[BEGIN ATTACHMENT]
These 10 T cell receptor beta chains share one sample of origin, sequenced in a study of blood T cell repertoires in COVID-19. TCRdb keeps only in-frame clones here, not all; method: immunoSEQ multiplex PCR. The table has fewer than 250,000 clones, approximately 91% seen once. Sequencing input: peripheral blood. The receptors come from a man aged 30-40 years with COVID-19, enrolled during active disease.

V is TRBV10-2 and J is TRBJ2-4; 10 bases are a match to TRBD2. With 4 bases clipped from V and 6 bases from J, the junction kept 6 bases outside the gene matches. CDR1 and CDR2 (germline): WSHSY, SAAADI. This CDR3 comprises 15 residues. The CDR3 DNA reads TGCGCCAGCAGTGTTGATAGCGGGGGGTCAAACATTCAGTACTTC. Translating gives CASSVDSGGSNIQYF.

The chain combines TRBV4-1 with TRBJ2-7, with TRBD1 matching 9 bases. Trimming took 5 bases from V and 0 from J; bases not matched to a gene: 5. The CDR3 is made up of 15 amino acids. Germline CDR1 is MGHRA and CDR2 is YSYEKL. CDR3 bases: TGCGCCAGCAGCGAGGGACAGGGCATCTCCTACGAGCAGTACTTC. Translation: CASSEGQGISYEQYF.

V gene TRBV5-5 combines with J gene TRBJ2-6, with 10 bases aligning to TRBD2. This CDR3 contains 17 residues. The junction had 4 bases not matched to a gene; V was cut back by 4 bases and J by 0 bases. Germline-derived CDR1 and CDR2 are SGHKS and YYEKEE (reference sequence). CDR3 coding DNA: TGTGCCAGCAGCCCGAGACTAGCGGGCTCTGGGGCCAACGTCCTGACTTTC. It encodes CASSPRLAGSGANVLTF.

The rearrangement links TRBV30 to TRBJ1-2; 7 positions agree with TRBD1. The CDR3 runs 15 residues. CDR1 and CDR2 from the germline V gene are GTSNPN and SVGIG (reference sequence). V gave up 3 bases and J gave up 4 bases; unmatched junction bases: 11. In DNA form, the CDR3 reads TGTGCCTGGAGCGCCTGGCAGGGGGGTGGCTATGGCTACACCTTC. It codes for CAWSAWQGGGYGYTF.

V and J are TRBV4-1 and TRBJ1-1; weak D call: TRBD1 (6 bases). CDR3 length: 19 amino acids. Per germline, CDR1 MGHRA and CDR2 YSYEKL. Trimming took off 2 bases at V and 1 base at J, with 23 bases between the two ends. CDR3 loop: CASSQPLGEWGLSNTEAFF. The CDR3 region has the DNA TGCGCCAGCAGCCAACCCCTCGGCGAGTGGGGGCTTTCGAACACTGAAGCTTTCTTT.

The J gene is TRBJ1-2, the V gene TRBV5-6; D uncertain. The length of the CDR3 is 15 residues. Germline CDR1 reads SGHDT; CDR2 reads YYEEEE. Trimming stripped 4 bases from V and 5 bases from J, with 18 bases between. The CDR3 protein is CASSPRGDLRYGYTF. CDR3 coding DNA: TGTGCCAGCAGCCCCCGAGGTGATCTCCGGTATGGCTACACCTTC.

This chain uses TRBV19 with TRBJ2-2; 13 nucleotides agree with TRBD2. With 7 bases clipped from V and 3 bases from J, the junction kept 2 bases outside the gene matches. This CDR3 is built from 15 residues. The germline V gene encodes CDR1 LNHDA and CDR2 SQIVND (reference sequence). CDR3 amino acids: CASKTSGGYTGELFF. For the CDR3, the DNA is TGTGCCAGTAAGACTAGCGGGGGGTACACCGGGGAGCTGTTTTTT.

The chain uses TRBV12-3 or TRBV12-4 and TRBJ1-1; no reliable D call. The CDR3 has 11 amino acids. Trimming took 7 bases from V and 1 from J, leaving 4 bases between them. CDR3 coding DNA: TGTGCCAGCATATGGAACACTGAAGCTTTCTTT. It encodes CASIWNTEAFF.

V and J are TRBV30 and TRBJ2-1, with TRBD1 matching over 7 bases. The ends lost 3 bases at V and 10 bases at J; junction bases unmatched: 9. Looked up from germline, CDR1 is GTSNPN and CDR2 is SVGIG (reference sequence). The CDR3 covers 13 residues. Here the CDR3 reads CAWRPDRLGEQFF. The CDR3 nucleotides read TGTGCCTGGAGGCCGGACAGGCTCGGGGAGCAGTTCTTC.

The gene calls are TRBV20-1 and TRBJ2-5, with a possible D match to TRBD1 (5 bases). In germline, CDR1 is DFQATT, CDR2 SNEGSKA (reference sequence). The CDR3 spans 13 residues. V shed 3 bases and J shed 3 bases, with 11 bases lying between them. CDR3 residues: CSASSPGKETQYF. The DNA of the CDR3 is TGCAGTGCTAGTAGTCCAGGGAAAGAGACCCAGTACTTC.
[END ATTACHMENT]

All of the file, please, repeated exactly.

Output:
These 10 T cell receptor beta chains share one sample of origin, sequenced in a study of blood T cell repertoires in COVID-19. TCRdb keeps only in-frame clones here, not all; method: immunoSEQ multiplex PCR. The table has fewer than 250,000 clones, approximately 91% seen once. Sequencing input: peripheral blood. The receptors come from a man aged 30-40 years with COVID-19, enrolled during active disease.

V is TRBV10-2 and J is TRBJ2-4; 10 bases are a match to TRBD2. With 4 bases clipped from V and 6 bases from J, the junction kept 6 bases outside the gene matches. CDR1 and CDR2 (germline): WSHSY, SAAADI. This CDR3 comprises 15 residues. The CDR3 DNA reads TGCGCCAGCAGTGTTGATAGCGGGGGGTCAAACATTCAGTACTTC. Translating gives CASSVDSGGSNIQYF.

The chain combines TRBV4-1 with TRBJ2-7, with TRBD1 matching 9 bases. Trimming took 5 bases from V and 0 from J; bases not matched to a gene: 5. The CDR3 is made up of 15 amino acids. Germline CDR1 is MGHRA and CDR2 is YSYEKL. CDR3 bases: TGCGCCAGCAGCGAGGGACAGGGCATCTCCTACGAGCAGTACTTC. Translation: CASSEGQGISYEQYF.

V gene TRBV5-5 combines with J gene TRBJ2-6, with 10 bases aligning to TRBD2. This CDR3 contains 17 residues. The junction had 4 bases not matched to a gene; V was cut back by 4 bases and J by 0 bases. Germline-derived CDR1 and CDR2 are SGHKS and YYEKEE (reference sequence). CDR3 coding DNA: TGTGCCAGCAGCCCGAGACTAGCGGGCTCTGGGGCCAACGTCCTGACTTTC. It encodes CASSPRLAGSGANVLTF.

The rearrangement links TRBV30 to TRBJ1-2; 7 positions agree with TRBD1. The CDR3 runs 15 residues. CDR1 and CDR2 from the germline V gene are GTSNPN and SVGIG (reference sequence). V gave up 3 bases and J gave up 4 bases; unmatched junction bases: 11. In DNA form, the CDR3 reads TGTGCCTGGAGCGCCTGGCAGGGGGGTGGCTATGGCTACACCTTC. It codes for CAWSAWQGGGYGYTF.

V and J are TRBV4-1 and TRBJ1-1; weak D call: TRBD1 (6 bases). CDR3 length: 19 amino acids. Per germline, CDR1 MGHRA and CDR2 YSYEKL. Trimming took off 2 bases at V and 1 base at J, with 23 bases between the two ends. CDR3 loop: CASSQPLGEWGLSNTEAFF. The CDR3 region has the DNA TGCGCCAGCAGCCAACCCCTCGGCGAGTGGGGGCTTTCGAACACTGAAGCTTTCTTT.

The J gene is TRBJ1-2, the V gene TRBV5-6; D uncertain. The length of the CDR3 is 15 residues. Germline CDR1 reads SGHDT; CDR2 reads YYEEEE. Trimming stripped 4 bases from V and 5 bases from J, with 18 bases between. The CDR3 protein is CASSPRGDLRYGYTF. CDR3 coding DNA: TGTGCCAGCAGCCCCCGAGGTGATCTCCGGTATGGCTACACCTTC.

This chain uses TRBV19 with TRBJ2-2; 13 nucleotides agree with TRBD2. With 7 bases clipped from V and 3 bases from J, the junction kept 2 bases outside the gene matches. This CDR3 is built from 15 residues. The germline V gene encodes CDR1 LNHDA and CDR2 SQIVND (reference sequence). CDR3 amino acids: CASKTSGGYTGELFF. For the CDR3, the DNA is TGTGCCAGTAAGACTAGCGGGGGGTACACCGGGGAGCTGTTTTTT.

The chain uses TRBV12-3 or TRBV12-4 and TRBJ1-1; no reliable D call. The CDR3 has 11 amino acids. Trimming took 7 bases from V and 1 from J, leaving 4 bases between them. CDR3 coding DNA: TGTGCCAGCATATGGAACACTGAAGCTTTCTTT. It encodes CASIWNTEAFF.

V and J are TRBV30 and TRBJ2-1, with TRBD1 matching over 7 bases. The ends lost 3 bases at V and 10 bases at J; junction bases unmatched: 9. Looked up from germline, CDR1 is GTSNPN and CDR2 is SVGIG (reference sequence). The CDR3 covers 13 residues. Here the CDR3 reads CAWRPDRLGEQFF. The CDR3 nucleotides read TGTGCCTGGAGGCCGGACAGGCTCGGGGAGCAGTTCTTC.

The gene calls are TRBV20-1 and TRBJ2-5, with a possible D match to TRBD1 (5 bases). In germline, CDR1 is DFQATT, CDR2 SNEGSKA (reference sequence). The CDR3 spans 13 residues. V shed 3 bases and J shed 3 bases, with 11 bases lying between them. CDR3 residues: CSASSPGKETQYF. The DNA of the CDR3 is TGCAGTGCTAGTAGTCCAGGGAAAGAGACCCAGTACTTC.